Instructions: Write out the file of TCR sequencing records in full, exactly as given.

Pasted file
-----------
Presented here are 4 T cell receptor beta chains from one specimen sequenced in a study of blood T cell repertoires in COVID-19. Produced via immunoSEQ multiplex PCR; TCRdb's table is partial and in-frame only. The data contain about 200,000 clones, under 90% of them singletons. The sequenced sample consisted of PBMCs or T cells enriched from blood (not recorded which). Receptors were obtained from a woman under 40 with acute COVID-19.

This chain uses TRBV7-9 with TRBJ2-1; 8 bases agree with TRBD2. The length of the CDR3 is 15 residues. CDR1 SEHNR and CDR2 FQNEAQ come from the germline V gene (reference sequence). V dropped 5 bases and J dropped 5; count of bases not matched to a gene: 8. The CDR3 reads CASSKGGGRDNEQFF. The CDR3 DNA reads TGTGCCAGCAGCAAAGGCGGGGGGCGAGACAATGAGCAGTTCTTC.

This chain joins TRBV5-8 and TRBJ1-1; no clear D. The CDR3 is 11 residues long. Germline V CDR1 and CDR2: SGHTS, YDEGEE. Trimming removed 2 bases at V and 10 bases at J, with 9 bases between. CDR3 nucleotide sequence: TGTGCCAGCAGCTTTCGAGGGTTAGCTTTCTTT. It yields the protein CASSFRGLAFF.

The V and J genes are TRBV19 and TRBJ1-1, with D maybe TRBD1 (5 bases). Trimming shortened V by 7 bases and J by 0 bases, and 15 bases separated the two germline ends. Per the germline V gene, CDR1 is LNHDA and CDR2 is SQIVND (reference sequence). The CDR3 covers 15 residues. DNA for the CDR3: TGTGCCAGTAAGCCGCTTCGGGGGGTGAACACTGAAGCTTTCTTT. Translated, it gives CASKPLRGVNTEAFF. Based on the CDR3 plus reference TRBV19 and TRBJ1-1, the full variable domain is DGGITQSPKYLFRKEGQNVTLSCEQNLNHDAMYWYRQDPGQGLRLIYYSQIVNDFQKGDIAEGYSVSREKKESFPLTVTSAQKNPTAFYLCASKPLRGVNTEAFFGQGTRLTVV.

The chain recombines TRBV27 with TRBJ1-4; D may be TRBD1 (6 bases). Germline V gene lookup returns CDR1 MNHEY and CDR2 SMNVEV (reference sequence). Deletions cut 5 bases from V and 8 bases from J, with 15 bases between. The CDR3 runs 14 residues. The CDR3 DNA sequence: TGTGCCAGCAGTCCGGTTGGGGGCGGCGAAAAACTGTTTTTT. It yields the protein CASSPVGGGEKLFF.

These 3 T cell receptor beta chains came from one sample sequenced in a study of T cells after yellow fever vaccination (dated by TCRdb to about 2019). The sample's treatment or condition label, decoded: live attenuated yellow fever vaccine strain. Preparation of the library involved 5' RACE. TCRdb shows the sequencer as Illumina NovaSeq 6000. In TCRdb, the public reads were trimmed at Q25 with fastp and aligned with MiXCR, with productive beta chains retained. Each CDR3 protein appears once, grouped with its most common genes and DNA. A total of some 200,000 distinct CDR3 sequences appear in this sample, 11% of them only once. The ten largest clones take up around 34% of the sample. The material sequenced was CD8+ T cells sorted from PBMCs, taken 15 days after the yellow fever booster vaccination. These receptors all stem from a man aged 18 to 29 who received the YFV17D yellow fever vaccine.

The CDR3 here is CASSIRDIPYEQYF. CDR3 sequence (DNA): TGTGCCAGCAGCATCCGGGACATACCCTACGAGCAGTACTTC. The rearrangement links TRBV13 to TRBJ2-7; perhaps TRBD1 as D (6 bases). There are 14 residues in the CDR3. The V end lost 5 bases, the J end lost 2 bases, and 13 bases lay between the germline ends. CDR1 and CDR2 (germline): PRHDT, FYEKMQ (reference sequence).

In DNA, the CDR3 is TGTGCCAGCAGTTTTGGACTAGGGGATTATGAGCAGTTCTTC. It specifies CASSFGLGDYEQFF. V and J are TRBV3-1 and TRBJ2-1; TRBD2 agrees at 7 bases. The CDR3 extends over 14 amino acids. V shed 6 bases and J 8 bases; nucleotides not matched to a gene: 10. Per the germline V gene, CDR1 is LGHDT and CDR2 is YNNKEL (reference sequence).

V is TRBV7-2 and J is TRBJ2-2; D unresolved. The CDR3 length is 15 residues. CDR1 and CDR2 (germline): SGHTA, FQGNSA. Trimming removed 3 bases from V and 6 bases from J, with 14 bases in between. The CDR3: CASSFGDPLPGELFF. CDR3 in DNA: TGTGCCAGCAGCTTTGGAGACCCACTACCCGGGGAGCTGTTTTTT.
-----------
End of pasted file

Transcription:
Presented here are 4 T cell receptor beta chains from one specimen sequenced in a study of blood T cell repertoires in COVID-19. Produced via immunoSEQ multiplex PCR; TCRdb's table is partial and in-frame only. The data contain about 200,000 clones, under 90% of them singletons. The sequenced sample consisted of PBMCs or T cells enriched from blood (not recorded which). Receptors were obtained from a woman under 40 with acute COVID-19.

This chain uses TRBV7-9 with TRBJ2-1; 8 bases agree with TRBD2. The length of the CDR3 is 15 residues. CDR1 SEHNR and CDR2 FQNEAQ come from the germline V gene (reference sequence). V dropped 5 bases and J dropped 5; count of bases not matched to a gene: 8. The CDR3 reads CASSKGGGRDNEQFF. The CDR3 DNA reads TGTGCCAGCAGCAAAGGCGGGGGGCGAGACAATGAGCAGTTCTTC.

This chain joins TRBV5-8 and TRBJ1-1; no clear D. The CDR3 is 11 residues long. Germline V CDR1 and CDR2: SGHTS, YDEGEE. Trimming removed 2 bases at V and 10 bases at J, with 9 bases between. CDR3 nucleotide sequence: TGTGCCAGCAGCTTTCGAGGGTTAGCTTTCTTT. It yields the protein CASSFRGLAFF.

The V and J genes are TRBV19 and TRBJ1-1, with D maybe TRBD1 (5 bases). Trimming shortened V by 7 bases and J by 0 bases, and 15 bases separated the two germline ends. Per the germline V gene, CDR1 is LNHDA and CDR2 is SQIVND (reference sequence). The CDR3 covers 15 residues. DNA for the CDR3: TGTGCCAGTAAGCCGCTTCGGGGGGTGAACACTGAAGCTTTCTTT. Translated, it gives CASKPLRGVNTEAFF. Based on the CDR3 plus reference TRBV19 and TRBJ1-1, the full variable domain is DGGITQSPKYLFRKEGQNVTLSCEQNLNHDAMYWYRQDPGQGLRLIYYSQIVNDFQKGDIAEGYSVSREKKESFPLTVTSAQKNPTAFYLCASKPLRGVNTEAFFGQGTRLTVV.

The chain recombines TRBV27 with TRBJ1-4; D may be TRBD1 (6 bases). Germline V gene lookup returns CDR1 MNHEY and CDR2 SMNVEV (reference sequence). Deletions cut 5 bases from V and 8 bases from J, with 15 bases between. The CDR3 runs 14 residues. The CDR3 DNA sequence: TGTGCCAGCAGTCCGGTTGGGGGCGGCGAAAAACTGTTTTTT. It yields the protein CASSPVGGGEKLFF.

These 3 T cell receptor beta chains came from one sample sequenced in a study of T cells after yellow fever vaccination (dated by TCRdb to about 2019). The sample's treatment or condition label, decoded: live attenuated yellow fever vaccine strain. Preparation of the library involved 5' RACE. TCRdb shows the sequencer as Illumina NovaSeq 6000. In TCRdb, the public reads were trimmed at Q25 with fastp and aligned with MiXCR, with productive beta chains retained. Each CDR3 protein appears once, grouped with its most common genes and DNA. A total of some 200,000 distinct CDR3 sequences appear in this sample, 11% of them only once. The ten largest clones take up around 34% of the sample. The material sequenced was CD8+ T cells sorted from PBMCs, taken 15 days after the yellow fever booster vaccination. These receptors all stem from a man aged 18 to 29 who received the YFV17D yellow fever vaccine.

The CDR3 here is CASSIRDIPYEQYF. CDR3 sequence (DNA): TGTGCCAGCAGCATCCGGGACATACCCTACGAGCAGTACTTC. The rearrangement links TRBV13 to TRBJ2-7; perhaps TRBD1 as D (6 bases). There are 14 residues in the CDR3. The V end lost 5 bases, the J end lost 2 bases, and 13 bases lay between the germline ends. CDR1 and CDR2 (germline): PRHDT, FYEKMQ (reference sequence).

In DNA, the CDR3 is TGTGCCAGCAGTTTTGGACTAGGGGATTATGAGCAGTTCTTC. It specifies CASSFGLGDYEQFF. V and J are TRBV3-1 and TRBJ2-1; TRBD2 agrees at 7 bases. The CDR3 extends over 14 amino acids. V shed 6 bases and J 8 bases; nucleotides not matched to a gene: 10. Per the germline V gene, CDR1 is LGHDT and CDR2 is YNNKEL (reference sequence).

V is TRBV7-2 and J is TRBJ2-2; D unresolved. The CDR3 length is 15 residues. CDR1 and CDR2 (germline): SGHTA, FQGNSA. Trimming removed 3 bases from V and 6 bases from J, with 14 bases in between. The CDR3: CASSFGDPLPGELFF. CDR3 in DNA: TGTGCCAGCAGCTTTGGAGACCCACTACCCGGGGAGCTGTTTTTT.